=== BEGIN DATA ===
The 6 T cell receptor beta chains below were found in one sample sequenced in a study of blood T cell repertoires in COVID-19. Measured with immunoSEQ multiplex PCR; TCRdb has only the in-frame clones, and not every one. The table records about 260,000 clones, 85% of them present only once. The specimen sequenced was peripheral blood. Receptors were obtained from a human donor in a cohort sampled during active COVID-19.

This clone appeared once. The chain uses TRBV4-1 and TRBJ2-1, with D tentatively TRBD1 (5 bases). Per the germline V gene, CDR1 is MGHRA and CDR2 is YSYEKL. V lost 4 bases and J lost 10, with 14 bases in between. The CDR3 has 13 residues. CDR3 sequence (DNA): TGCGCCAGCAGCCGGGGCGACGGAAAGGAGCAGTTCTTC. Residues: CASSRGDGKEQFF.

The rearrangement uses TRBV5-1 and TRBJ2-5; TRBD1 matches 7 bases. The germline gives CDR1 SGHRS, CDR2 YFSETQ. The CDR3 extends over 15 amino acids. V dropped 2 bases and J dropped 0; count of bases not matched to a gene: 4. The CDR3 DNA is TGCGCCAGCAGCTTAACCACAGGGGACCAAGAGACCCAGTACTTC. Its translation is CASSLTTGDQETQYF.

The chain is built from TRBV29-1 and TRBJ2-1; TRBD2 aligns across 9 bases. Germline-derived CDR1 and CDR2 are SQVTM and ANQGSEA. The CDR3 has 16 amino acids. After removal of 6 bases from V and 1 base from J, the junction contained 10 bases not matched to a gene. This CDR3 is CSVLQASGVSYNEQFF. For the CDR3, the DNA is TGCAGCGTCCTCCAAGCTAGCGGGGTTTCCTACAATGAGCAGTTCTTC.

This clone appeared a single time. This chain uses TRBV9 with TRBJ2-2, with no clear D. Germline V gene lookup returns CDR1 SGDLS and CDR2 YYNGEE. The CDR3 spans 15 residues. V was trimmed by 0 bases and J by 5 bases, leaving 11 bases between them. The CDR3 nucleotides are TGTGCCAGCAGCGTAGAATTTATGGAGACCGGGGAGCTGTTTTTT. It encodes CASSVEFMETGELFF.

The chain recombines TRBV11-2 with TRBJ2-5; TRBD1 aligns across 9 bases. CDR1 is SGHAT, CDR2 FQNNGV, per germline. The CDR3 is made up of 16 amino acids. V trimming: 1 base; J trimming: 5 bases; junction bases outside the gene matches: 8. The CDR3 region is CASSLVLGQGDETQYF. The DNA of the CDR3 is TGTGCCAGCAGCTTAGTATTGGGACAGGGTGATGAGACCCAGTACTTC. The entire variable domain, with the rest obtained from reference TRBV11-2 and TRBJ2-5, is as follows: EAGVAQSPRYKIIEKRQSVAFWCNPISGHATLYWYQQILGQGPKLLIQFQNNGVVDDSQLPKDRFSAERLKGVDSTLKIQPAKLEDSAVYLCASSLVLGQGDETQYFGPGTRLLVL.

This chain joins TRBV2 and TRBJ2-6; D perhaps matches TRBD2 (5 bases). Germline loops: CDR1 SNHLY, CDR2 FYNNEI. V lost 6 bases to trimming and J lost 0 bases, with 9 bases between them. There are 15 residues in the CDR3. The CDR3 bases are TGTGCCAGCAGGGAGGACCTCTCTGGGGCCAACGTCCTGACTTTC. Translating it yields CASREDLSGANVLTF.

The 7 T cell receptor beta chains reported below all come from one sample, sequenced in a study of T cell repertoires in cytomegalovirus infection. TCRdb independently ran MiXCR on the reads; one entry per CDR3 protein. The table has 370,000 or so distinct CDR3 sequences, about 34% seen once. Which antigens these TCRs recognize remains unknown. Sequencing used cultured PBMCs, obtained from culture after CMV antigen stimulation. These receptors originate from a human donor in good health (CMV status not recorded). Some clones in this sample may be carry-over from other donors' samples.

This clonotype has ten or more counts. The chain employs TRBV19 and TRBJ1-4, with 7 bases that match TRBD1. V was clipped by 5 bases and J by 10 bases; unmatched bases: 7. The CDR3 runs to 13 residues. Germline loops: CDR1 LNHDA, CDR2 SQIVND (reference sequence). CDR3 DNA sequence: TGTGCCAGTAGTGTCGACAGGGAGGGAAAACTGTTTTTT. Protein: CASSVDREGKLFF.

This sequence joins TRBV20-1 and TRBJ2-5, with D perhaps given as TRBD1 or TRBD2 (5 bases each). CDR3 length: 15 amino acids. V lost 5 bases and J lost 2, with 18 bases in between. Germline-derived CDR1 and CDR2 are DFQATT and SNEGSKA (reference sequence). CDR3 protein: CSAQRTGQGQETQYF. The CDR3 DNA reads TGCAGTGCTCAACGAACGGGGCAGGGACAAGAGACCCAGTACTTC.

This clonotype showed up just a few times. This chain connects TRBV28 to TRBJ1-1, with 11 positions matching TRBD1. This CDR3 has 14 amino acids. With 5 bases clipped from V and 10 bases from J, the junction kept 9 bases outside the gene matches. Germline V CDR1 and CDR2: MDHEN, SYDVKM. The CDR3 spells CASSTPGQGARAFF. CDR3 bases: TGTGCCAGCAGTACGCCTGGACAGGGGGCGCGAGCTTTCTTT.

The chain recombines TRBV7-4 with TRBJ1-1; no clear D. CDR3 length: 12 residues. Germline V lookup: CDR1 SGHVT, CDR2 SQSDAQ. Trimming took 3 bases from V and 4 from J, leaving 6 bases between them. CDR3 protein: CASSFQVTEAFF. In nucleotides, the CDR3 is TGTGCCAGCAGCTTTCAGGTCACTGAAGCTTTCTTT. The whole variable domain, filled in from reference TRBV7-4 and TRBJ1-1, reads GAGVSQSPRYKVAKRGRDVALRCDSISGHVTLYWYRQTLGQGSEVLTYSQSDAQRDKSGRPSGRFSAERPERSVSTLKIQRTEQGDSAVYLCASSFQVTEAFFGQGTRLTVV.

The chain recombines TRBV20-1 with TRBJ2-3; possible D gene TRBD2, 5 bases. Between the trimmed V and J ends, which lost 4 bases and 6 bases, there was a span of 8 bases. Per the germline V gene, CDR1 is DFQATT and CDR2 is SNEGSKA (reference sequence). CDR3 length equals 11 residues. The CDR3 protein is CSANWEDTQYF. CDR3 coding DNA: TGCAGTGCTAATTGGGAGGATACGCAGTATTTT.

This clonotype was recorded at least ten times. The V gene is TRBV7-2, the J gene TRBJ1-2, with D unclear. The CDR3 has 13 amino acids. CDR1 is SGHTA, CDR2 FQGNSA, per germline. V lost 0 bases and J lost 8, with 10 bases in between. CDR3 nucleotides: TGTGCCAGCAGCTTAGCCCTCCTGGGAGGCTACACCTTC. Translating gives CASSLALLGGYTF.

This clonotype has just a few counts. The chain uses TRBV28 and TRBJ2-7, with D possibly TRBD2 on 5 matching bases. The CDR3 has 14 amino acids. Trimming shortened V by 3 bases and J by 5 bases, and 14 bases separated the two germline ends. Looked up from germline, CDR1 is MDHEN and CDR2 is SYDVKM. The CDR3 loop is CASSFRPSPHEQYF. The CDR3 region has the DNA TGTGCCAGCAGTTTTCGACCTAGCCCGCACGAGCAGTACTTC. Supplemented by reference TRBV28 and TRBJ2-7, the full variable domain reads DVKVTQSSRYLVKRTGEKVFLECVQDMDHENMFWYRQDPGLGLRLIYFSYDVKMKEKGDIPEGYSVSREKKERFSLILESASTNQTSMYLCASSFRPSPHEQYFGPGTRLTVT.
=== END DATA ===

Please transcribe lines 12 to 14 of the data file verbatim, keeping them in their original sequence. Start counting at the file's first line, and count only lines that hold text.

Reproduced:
The chain recombines TRBV7-4 with TRBJ1-1; no clear D. CDR3 length: 12 residues. Germline V lookup: CDR1 SGHVT, CDR2 SQSDAQ. Trimming took 3 bases from V and 4 from J, leaving 6 bases between them. CDR3 protein: CASSFQVTEAFF. In nucleotides, the CDR3 is TGTGCCAGCAGCTTTCAGGTCACTGAAGCTTTCTTT. The whole variable domain, filled in from reference TRBV7-4 and TRBJ1-1, reads GAGVSQSPRYKVAKRGRDVALRCDSISGHVTLYWYRQTLGQGSEVLTYSQSDAQRDKSGRPSGRFSAERPERSVSTLKIQRTEQGDSAVYLCASSFQVTEAFFGQGTRLTVV.

The chain recombines TRBV20-1 with TRBJ2-3; possible D gene TRBD2, 5 bases. Between the trimmed V and J ends, which lost 4 bases and 6 bases, there was a span of 8 bases. Per the germline V gene, CDR1 is DFQATT and CDR2 is SNEGSKA (reference sequence). CDR3 length equals 11 residues. The CDR3 protein is CSANWEDTQYF. CDR3 coding DNA: TGCAGTGCTAATTGGGAGGATACGCAGTATTTT.

This clonotype was recorded at least ten times. The V gene is TRBV7-2, the J gene TRBJ1-2, with D unclear. The CDR3 has 13 amino acids. CDR1 is SGHTA, CDR2 FQGNSA, per germline. V lost 0 bases and J lost 8, with 10 bases in between. CDR3 nucleotides: TGTGCCAGCAGCTTAGCCCTCCTGGGAGGCTACACCTTC. Translating gives CASSLALLGGYTF.